Government was a justified target of frustration and anger, but not the only one. The Red Cross once again proved far more efficient at collecting donations than dispensing aid. Insurance companies are already denying payments to homeowners and small businesses. Perhaps the purest fury was aimed at the inadequacies, incompetence and neglect of the electrical utilities that fleece people routinely. Against stiff competition, the Long Island Power Authority took the gold medal for failing to fix its facilities and callously dismissing calls for help. LIPA is in a state of disarray: understaffed, ill-equipped and weighed down by a $6.9 billion debt load. Once again capitalist profiteering (with Wall Street in the lead) has created a man-made disaster.
The authorities were not prepared to respond, but there certainly were preparations for a show of benevolence by politicians. Barack Obama was not about to repeat the oblivious detachment displayed by George W. Bush after Katrina. New Jersey governor Chris Christie likewise made sure he was not going to be on vacation in Disney World, as he had been during a severe snowstorm in 2010. New York’s governor, Andrew Cuomo, whose two years in office have featured steady attacks on public-sector workers, made populist noises against power-company failures. But these were acts of public relations, not actual aid. And in these cases political careers may well have been boosted. Obama in particular was fortunate to have the disaster come just before the November election: on the one hand, he could appear to stop campaigning to come to storm-ravaged areas (in effect, a shrewd form of campaigning); on the other, there wasn’t time for the inadequate nature of the governmental response to fully present itself.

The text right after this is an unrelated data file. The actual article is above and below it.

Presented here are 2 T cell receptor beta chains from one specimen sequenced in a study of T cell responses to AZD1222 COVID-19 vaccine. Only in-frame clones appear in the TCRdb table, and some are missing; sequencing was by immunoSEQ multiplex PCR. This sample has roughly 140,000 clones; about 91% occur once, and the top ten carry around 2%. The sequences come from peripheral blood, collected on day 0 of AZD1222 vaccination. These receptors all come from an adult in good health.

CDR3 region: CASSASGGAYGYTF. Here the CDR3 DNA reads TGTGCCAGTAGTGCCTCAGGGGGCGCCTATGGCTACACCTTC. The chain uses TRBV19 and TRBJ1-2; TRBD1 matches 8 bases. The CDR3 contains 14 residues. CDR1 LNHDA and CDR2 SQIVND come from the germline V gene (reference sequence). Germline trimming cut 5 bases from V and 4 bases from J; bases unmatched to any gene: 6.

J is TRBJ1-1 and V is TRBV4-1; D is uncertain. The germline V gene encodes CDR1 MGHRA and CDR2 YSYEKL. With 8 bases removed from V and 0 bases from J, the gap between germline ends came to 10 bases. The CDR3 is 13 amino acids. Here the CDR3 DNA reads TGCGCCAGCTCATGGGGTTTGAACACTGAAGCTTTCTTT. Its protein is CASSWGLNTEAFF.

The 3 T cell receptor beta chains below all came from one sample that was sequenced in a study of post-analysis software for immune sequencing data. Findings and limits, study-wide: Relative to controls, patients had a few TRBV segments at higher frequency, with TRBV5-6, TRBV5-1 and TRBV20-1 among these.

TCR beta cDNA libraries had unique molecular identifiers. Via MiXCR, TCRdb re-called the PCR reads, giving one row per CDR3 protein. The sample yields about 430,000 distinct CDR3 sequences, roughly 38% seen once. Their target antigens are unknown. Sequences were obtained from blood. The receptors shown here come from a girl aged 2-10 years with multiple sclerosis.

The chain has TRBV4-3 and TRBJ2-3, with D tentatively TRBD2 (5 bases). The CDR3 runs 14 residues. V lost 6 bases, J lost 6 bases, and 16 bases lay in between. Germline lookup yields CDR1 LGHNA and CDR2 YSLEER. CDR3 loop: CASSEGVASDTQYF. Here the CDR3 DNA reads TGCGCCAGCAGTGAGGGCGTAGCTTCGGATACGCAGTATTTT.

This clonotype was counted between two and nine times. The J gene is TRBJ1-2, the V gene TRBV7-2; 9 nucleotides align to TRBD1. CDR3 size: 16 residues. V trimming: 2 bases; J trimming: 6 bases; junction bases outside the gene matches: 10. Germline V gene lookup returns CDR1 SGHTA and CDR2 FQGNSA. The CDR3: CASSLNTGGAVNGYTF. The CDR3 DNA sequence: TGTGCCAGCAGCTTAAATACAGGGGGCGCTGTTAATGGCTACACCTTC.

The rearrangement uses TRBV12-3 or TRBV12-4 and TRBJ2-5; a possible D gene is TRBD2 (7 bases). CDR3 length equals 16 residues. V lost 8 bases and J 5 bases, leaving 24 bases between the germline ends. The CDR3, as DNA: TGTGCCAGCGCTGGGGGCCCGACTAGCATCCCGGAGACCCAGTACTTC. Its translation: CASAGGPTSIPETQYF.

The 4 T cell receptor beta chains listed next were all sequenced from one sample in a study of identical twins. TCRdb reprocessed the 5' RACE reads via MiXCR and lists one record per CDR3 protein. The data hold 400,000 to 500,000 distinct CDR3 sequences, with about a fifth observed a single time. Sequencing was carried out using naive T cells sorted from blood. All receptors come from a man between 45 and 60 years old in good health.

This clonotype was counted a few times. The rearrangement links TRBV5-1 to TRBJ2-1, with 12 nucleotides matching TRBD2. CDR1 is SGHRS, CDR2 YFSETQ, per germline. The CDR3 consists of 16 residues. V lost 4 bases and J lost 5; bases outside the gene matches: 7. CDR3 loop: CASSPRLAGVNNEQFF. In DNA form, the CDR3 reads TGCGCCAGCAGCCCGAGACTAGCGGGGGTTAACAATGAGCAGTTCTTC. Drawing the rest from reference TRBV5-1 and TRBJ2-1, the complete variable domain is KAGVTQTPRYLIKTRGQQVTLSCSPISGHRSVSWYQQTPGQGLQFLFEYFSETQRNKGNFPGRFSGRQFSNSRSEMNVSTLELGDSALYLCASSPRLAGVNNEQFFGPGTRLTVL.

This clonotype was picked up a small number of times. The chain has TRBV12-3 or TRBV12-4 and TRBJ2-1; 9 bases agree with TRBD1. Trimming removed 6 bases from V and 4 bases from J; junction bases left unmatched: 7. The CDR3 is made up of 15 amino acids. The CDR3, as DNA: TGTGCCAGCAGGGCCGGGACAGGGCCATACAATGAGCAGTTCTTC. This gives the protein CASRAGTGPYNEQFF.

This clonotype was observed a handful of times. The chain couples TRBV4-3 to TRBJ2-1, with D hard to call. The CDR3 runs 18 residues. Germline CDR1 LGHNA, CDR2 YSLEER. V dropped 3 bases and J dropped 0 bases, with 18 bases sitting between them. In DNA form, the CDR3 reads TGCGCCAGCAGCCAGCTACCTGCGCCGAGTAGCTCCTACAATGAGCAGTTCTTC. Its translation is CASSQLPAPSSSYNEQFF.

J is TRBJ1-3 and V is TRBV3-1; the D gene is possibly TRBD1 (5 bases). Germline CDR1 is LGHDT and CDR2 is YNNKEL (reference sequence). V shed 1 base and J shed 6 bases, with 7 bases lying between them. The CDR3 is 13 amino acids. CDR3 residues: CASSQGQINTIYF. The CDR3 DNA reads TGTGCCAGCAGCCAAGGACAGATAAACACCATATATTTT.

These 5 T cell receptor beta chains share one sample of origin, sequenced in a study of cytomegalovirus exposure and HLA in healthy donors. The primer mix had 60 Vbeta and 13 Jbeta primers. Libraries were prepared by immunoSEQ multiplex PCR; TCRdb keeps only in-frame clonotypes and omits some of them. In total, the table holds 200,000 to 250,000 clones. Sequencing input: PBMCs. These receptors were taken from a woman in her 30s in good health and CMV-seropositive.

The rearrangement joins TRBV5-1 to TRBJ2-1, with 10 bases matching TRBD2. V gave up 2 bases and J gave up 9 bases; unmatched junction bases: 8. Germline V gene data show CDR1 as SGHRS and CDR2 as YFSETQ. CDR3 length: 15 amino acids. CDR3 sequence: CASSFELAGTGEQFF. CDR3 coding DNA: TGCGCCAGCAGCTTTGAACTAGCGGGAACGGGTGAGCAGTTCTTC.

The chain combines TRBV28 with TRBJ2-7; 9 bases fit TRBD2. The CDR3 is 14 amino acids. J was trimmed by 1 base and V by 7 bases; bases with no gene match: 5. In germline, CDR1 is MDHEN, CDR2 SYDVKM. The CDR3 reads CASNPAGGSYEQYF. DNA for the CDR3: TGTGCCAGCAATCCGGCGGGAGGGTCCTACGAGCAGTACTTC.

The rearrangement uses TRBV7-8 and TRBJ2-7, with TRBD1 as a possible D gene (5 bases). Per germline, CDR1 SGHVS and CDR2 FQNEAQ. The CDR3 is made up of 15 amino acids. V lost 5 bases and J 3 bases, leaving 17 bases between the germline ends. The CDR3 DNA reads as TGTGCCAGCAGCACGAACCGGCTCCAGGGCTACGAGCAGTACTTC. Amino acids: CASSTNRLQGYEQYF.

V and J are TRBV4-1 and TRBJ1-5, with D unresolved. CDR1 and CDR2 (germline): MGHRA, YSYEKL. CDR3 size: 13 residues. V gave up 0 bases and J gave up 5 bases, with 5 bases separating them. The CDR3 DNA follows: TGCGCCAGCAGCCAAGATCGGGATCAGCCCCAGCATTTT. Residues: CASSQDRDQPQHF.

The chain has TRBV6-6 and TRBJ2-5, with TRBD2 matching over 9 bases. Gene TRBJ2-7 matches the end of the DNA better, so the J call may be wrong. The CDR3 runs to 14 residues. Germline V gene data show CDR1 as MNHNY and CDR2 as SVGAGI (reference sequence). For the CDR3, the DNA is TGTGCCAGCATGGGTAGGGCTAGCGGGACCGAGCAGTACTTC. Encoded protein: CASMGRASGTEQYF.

The undeniable responsibility of the government to mount a response puts its failures in the harshest light. Despite the dedication of volunteers (including teams from Occupy Sandy, a by-product of the Occupy movement of 2011), such efforts cannot compare to the resources that the state can provide and commandeer if necessary. Indeed, politicians from Obama to Bloomberg hailed the volunteers, in effect enlisting them as an alibi for their own neglect.
While the primary purpose of the capitalist state is to protect the capitalist ruling class from its victims, above all the working class, it must also act to carry out functions that capitalists would not otherwise do on their own, including disaster relief. But national and local governments in the U.S. do not go all-out to aid beleaguered masses or even small businesses. They do not want to give the impression that they can be relied on for a major recovery effort at a time when their political themes are austerity and limited government. What they have been doing can be seen as sympathetic only in comparison to the malign neglect and violent policing offered during Katrina, and the already low expectations of the populace.
Time will not heal all the wounds – not with capitalists poised to profit from misery and with government far more interested in supporting them than providing serious aid and preparation. In fact, for many thousands “recovery” will mean a new surge of foreclosures, increased insurance premiums, mounting health issues and higher utility rates. There will be bribes, kickbacks and government windfalls to contractors. The most victimized will tend to be those with the least money, political power and even legal rights – workers, oppressed people of color and undocumented immigrants. Such an outcome is even more predictable than was the storm itself.